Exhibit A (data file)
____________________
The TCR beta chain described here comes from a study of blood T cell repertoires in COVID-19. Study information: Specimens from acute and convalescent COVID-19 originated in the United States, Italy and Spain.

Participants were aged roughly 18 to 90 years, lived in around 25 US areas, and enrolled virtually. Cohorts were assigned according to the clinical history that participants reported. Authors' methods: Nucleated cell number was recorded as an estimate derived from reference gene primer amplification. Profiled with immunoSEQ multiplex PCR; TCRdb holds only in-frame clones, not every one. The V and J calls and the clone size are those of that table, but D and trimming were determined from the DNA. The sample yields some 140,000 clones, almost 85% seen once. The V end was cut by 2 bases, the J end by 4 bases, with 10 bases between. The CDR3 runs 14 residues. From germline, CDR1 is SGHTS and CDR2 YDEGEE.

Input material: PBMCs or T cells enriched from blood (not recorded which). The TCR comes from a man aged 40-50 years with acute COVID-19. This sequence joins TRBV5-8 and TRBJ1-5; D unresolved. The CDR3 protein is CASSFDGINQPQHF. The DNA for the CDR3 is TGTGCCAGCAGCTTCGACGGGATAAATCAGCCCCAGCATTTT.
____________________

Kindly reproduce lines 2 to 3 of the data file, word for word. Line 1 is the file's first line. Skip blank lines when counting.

Participants were aged roughly 18 to 90 years, lived in around 25 US areas, and enrolled virtually. Cohorts were assigned according to the clinical history that participants reported. Authors' methods: Nucleated cell number was recorded as an estimate derived from reference gene primer amplification. Profiled with immunoSEQ multiplex PCR; TCRdb holds only in-frame clones, not every one. The V and J calls and the clone size are those of that table, but D and trimming were determined from the DNA. The sample yields some 140,000 clones, almost 85% seen once. The V end was cut by 2 bases, the J end by 4 bases, with 10 bases between. The CDR3 runs 14 residues. From germline, CDR1 is SGHTS and CDR2 YDEGEE.

Input material: PBMCs or T cells enriched from blood (not recorded which). The TCR comes from a man aged 40-50 years with acute COVID-19. This sequence joins TRBV5-8 and TRBJ1-5; D unresolved. The CDR3 protein is CASSFDGINQPQHF. The DNA for the CDR3 is TGTGCCAGCAGCTTCGACGGGATAAATCAGCCCCAGCATTTT.